Monday, April 30, 2007

The Monster Sleeps

The Yankees have gotten off to bad starts before, horrible even (11-19 in 2005). Something feels different this year, though. Something's off. Something's missing.

Namely, the presence of George Steinbrenner, who has grown increasingly invisible and mute over the past couple years. Say what you want about Steinbrenner's impulsiveness, but he always offered Yankees fans a certain comfort level when the team struggled. When the Yankees lost, you simply knew that George Steinbrenner would not allow it to continue. He would do anything in his power to ensure the sea would change.

In days of better health, Streinbrenner's ominous spectre would loom larger with each passing loss, each bullpen implosion. Each day that eclipsed without a word from The Boss only meant his eventual wrath would be that much more terrifying.

Steinbrenner couldn't be counted on to make sane, rational, or even good decisions. But you always knew he'd do something, anything, to shake things up and change momentum. A firing here, a well-placed tirade to the media there, and things would turn around. It was a culture of fear, a reign of terror, and it often didn't even work. But it helped fans psychologically.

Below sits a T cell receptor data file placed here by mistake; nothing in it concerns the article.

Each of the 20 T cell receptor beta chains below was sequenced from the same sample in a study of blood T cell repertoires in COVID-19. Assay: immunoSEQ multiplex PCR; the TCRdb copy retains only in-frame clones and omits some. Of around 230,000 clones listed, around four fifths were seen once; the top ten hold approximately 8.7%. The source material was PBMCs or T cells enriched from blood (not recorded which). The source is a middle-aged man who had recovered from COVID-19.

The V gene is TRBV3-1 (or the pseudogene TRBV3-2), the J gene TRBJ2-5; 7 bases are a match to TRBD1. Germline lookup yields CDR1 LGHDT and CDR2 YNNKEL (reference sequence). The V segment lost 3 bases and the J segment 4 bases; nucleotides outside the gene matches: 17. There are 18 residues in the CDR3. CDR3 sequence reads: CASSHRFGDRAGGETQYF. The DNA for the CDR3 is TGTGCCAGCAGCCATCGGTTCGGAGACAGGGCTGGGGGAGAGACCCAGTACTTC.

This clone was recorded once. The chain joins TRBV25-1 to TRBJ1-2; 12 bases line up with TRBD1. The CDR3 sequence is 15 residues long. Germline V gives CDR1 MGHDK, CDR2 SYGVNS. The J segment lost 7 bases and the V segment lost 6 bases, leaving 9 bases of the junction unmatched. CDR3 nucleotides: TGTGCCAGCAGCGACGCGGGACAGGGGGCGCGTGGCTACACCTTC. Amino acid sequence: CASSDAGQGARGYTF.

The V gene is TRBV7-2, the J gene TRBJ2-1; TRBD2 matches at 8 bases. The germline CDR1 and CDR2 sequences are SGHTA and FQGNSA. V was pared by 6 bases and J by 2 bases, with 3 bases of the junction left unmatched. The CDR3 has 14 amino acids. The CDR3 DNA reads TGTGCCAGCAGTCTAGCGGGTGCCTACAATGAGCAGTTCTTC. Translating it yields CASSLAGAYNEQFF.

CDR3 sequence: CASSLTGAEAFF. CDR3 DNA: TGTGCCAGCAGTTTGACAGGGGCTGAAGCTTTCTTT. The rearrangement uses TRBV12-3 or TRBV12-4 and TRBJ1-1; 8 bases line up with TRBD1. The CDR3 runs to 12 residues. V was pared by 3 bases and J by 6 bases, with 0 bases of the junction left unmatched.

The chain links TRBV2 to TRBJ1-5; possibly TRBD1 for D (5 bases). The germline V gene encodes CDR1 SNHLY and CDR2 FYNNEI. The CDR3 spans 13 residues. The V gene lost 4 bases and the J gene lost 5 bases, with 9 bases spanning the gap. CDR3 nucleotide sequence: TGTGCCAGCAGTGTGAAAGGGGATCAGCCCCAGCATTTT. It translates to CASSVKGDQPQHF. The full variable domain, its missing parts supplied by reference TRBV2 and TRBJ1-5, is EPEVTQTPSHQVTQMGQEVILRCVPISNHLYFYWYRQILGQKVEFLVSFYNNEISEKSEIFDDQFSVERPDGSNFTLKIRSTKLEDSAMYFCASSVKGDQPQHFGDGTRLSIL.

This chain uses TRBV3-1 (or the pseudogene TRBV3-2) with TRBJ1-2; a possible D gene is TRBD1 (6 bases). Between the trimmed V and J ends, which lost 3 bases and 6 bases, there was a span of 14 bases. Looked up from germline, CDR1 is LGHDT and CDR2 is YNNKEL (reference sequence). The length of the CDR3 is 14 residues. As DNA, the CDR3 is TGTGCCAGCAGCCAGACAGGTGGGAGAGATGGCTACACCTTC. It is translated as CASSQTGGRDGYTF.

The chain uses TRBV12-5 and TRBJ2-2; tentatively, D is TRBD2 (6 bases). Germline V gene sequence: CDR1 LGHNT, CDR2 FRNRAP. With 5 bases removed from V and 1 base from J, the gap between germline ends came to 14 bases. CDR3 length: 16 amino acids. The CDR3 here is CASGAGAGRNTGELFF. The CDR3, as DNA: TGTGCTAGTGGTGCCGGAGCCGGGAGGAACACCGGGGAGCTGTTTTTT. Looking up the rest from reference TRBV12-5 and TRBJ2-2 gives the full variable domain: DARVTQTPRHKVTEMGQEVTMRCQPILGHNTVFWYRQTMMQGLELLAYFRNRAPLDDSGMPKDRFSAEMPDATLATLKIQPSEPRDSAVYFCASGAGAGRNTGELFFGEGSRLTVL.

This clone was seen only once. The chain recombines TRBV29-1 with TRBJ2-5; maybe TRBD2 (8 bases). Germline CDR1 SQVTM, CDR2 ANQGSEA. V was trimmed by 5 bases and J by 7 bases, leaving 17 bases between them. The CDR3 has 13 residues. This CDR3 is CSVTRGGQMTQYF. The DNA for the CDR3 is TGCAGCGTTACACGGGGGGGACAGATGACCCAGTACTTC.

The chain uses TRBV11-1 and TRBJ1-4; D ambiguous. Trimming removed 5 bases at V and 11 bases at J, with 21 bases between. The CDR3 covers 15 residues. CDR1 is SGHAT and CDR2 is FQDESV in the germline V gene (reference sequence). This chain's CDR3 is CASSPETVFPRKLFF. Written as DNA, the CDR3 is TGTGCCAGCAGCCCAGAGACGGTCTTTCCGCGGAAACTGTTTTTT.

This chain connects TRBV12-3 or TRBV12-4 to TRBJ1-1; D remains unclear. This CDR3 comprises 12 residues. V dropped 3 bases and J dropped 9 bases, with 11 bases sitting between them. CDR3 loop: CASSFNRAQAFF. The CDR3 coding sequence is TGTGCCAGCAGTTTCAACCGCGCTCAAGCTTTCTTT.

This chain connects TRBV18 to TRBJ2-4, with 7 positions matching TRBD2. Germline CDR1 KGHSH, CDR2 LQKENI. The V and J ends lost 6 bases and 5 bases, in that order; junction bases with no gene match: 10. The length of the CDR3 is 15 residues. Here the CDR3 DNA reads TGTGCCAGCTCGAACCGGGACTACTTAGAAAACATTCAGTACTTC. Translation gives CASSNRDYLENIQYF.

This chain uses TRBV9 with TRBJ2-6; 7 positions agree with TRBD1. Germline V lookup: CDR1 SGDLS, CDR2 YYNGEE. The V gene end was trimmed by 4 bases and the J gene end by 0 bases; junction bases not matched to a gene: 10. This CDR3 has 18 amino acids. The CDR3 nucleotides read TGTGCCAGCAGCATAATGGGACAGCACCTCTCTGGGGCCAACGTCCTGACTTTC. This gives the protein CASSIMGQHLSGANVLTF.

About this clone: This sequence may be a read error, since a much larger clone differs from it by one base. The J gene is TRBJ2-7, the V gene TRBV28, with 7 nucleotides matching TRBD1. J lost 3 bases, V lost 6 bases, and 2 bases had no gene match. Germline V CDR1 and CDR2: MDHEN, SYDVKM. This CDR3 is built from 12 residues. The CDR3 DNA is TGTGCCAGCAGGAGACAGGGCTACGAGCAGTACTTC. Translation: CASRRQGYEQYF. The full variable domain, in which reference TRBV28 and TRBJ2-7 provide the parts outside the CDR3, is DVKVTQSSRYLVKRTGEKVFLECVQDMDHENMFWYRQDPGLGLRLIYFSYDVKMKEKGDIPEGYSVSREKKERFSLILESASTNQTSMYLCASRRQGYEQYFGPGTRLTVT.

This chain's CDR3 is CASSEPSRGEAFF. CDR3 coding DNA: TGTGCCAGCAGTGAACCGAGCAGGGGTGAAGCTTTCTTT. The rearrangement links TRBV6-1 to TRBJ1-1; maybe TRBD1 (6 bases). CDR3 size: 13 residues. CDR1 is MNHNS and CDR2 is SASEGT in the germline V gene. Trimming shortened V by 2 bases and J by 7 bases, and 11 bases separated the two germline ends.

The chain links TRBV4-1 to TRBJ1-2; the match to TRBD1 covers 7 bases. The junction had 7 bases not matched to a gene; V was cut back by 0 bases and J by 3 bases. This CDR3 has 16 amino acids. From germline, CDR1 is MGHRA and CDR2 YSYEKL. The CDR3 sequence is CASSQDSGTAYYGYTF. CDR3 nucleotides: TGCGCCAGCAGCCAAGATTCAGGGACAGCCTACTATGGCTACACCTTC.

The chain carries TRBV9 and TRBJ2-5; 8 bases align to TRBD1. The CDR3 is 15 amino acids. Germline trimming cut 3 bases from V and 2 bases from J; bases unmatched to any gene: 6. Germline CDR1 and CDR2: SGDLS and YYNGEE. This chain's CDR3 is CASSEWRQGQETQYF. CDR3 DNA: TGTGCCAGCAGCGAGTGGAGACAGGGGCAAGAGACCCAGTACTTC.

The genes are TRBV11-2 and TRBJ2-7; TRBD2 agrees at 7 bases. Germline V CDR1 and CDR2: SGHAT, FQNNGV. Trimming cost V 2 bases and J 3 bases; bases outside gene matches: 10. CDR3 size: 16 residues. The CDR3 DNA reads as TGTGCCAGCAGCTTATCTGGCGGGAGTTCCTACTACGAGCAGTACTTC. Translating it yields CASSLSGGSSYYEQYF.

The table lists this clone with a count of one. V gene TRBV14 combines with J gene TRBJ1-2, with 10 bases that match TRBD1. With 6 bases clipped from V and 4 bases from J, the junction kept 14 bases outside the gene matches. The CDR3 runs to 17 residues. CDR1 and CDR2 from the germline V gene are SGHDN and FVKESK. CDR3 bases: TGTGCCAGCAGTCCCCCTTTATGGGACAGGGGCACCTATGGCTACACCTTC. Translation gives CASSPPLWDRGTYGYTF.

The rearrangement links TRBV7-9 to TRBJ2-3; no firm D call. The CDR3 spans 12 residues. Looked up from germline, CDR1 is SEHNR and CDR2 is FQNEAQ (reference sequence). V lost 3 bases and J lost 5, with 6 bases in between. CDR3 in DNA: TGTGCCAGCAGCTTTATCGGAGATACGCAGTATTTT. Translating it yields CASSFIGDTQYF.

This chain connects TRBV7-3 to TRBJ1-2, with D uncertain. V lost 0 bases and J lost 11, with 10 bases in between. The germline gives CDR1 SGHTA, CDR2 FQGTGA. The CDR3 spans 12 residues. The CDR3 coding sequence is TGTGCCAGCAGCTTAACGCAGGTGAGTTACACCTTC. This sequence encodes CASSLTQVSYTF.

There is little more frustrating in sports than watching a supposedly good team struggle inexplicably. Fans are by their nature powerless. By stepping in, full of bluster, passion and rage, George Steinbrenner served as the fans' surrogate. He was acting on our behalf, because he was essentially the same as us, only richer. He wanted to win so desperately it drove him to the brink of insanity. The ultimate psycho fan.

When Steinbrenner fired a manager, or made a cruel remark about a player in his doghouse, he made all Yankees fans feel empowered. Screaming impotently from the bleachers at Danny Tartabull or Hideki Irabu was no longer a meaningless, spleen-venting waste of time. Someone was listening.

And now, even as a groundswell of whispers builds in the press, as Howard Rubenstein makes a series of statements signifying nothing, the owner's box is empty. The back pages scream and the fans wail, but nothing can be done. There is no guillotine hanging over Joe Torre's head, no end in sight to day after day of lackluster, uninspired play.

Steinbrenner's health has clearly deteriorated to the point where he cannot, or will not, effect change. He won't allow himself to be seen publicly, and there are no videos of him angrily storming past reporters after another brutal loss. A sad day is coming, or perhaps it's already here.

Just Another Day in Paradise